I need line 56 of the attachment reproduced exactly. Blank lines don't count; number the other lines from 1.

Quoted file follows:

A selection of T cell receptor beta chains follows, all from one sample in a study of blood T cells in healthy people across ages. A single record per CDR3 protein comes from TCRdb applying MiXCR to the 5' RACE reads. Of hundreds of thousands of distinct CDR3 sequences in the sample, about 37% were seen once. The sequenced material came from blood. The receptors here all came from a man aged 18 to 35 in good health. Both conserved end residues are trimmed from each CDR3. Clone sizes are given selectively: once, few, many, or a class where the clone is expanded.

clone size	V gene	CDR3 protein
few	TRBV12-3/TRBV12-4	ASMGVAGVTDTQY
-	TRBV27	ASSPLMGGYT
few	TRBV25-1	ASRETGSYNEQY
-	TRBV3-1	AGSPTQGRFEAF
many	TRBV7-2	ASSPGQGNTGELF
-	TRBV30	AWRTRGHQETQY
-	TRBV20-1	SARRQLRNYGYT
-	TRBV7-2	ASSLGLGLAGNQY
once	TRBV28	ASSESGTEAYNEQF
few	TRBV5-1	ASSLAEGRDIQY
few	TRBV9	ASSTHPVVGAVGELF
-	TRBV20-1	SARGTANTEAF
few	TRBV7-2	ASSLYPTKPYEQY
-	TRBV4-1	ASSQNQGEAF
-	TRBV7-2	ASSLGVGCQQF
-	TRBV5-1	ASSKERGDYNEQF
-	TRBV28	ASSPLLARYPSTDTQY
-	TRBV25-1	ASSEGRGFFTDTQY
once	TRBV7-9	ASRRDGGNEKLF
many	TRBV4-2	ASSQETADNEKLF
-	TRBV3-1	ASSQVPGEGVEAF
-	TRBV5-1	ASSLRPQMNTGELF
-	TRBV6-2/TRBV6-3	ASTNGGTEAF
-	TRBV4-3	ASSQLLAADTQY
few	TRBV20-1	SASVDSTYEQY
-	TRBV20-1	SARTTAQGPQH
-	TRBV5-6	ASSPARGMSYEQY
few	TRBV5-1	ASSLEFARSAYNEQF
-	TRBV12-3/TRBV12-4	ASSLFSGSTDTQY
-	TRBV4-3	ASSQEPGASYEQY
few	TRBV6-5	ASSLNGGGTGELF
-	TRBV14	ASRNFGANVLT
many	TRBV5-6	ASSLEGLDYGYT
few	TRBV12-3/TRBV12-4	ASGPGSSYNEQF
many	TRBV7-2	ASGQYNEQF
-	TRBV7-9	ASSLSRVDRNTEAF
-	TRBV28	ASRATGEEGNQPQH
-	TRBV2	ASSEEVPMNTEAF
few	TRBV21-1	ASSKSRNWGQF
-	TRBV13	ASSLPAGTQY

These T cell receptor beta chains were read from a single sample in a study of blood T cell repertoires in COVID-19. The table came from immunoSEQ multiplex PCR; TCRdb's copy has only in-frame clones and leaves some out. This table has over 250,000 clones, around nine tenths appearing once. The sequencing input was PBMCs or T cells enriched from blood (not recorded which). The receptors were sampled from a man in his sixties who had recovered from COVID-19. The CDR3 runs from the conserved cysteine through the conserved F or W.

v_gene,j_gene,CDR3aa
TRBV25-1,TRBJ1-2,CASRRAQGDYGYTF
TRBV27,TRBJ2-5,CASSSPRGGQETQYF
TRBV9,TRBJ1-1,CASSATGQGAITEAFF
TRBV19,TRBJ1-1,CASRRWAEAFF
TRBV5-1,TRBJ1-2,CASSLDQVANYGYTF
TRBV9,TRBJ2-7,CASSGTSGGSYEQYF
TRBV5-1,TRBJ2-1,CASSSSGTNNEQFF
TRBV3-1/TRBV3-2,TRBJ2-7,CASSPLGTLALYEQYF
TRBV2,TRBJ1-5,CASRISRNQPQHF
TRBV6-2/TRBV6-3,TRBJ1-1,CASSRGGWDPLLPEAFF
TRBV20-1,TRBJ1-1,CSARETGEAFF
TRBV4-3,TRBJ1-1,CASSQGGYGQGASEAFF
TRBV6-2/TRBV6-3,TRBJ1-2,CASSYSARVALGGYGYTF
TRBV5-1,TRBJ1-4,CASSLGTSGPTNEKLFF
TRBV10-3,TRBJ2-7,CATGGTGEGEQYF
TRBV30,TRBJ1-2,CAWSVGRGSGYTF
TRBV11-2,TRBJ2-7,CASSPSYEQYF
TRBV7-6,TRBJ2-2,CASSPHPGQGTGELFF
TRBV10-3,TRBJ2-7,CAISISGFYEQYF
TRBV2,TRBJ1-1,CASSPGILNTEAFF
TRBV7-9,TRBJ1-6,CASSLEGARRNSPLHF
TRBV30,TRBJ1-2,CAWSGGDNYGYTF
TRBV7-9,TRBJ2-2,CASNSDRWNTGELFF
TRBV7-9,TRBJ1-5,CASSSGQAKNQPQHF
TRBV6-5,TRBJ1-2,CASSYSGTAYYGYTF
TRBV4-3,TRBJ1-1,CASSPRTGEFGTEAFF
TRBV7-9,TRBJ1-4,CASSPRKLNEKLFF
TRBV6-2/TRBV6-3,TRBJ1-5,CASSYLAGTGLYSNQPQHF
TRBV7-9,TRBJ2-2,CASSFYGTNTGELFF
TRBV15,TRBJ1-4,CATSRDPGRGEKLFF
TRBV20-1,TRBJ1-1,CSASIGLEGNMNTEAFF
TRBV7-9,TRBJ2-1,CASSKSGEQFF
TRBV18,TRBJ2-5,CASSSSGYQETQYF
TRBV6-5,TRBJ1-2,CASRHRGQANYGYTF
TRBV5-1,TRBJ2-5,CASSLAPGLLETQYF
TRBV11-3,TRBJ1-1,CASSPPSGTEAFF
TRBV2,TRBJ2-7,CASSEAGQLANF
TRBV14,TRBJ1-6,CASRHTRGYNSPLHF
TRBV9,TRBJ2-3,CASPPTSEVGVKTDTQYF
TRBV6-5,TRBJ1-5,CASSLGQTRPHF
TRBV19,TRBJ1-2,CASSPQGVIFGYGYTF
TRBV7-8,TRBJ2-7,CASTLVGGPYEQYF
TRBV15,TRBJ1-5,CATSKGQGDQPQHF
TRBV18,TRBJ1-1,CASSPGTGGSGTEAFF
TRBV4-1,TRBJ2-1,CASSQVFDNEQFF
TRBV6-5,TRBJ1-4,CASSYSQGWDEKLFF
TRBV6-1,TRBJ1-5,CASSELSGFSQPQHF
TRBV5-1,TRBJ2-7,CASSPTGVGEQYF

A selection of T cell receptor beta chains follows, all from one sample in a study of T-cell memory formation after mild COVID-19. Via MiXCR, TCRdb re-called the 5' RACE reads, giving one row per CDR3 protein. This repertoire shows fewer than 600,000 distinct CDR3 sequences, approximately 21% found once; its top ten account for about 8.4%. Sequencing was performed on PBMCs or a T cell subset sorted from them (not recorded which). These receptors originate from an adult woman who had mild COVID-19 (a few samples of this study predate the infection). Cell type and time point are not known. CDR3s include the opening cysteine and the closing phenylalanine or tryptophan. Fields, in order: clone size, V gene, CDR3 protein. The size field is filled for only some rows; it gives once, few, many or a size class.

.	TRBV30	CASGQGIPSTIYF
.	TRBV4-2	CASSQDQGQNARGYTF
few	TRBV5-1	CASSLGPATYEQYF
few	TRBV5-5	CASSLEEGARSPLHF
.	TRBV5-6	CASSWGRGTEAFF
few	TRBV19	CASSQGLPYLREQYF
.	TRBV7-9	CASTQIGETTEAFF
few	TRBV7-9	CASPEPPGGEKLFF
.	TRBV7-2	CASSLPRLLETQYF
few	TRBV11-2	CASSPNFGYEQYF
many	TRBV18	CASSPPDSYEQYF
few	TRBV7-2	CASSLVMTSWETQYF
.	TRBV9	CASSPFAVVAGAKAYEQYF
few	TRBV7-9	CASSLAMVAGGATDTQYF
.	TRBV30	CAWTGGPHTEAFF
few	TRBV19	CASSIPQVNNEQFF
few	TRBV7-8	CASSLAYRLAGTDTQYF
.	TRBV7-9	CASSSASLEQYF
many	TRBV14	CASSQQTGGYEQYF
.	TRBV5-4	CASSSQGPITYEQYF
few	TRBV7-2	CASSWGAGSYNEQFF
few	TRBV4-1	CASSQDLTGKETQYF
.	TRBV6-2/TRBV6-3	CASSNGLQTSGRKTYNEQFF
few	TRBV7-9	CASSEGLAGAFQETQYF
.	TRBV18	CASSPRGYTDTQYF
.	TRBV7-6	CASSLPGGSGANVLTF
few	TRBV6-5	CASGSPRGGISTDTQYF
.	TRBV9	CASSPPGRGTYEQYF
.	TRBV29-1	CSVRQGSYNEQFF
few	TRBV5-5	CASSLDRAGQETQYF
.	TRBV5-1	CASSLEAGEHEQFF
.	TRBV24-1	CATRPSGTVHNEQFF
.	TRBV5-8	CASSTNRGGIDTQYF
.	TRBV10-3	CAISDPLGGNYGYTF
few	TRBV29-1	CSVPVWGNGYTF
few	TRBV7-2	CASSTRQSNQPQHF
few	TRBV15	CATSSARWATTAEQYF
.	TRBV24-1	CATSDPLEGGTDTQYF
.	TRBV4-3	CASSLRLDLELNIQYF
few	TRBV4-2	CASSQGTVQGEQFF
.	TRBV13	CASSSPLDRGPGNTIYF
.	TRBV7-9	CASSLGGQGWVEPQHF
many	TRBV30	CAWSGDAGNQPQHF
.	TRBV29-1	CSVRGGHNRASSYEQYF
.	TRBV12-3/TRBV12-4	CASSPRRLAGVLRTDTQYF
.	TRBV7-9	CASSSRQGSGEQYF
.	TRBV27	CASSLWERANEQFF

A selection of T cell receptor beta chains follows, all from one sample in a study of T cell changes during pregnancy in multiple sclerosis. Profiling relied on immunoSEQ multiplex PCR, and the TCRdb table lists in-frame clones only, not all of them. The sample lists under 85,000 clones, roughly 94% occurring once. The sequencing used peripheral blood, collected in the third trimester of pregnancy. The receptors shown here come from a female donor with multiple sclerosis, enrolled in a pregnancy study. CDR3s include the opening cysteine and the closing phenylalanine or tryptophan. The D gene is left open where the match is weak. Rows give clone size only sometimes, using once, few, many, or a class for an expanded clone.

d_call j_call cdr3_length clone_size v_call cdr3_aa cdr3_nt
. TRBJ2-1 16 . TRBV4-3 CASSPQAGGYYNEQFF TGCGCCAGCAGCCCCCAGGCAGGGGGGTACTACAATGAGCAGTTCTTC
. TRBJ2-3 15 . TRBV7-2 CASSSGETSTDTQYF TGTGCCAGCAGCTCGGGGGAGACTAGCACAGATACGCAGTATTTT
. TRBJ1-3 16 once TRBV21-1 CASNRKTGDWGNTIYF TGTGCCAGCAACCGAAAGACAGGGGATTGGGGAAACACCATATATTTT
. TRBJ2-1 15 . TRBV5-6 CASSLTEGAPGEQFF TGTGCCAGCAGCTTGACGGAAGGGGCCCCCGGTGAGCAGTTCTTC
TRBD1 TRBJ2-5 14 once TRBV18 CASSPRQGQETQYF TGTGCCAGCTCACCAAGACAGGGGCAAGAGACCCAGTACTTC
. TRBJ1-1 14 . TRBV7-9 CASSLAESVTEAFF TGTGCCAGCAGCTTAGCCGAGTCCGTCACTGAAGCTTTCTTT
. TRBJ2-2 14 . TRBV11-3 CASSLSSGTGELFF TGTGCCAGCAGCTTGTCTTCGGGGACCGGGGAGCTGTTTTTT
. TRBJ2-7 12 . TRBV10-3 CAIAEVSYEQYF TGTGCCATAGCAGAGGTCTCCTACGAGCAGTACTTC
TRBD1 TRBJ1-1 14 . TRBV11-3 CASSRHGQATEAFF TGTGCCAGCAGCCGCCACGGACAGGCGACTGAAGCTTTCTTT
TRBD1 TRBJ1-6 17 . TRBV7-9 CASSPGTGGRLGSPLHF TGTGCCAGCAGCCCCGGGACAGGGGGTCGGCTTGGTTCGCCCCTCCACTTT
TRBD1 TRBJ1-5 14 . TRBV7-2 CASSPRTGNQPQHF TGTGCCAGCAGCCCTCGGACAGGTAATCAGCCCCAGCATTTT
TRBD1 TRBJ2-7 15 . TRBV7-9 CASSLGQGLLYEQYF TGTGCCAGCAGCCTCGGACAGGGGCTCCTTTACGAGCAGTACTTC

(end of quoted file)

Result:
TRBV4-3,TRBJ1-1,CASSQGGYGQGASEAFF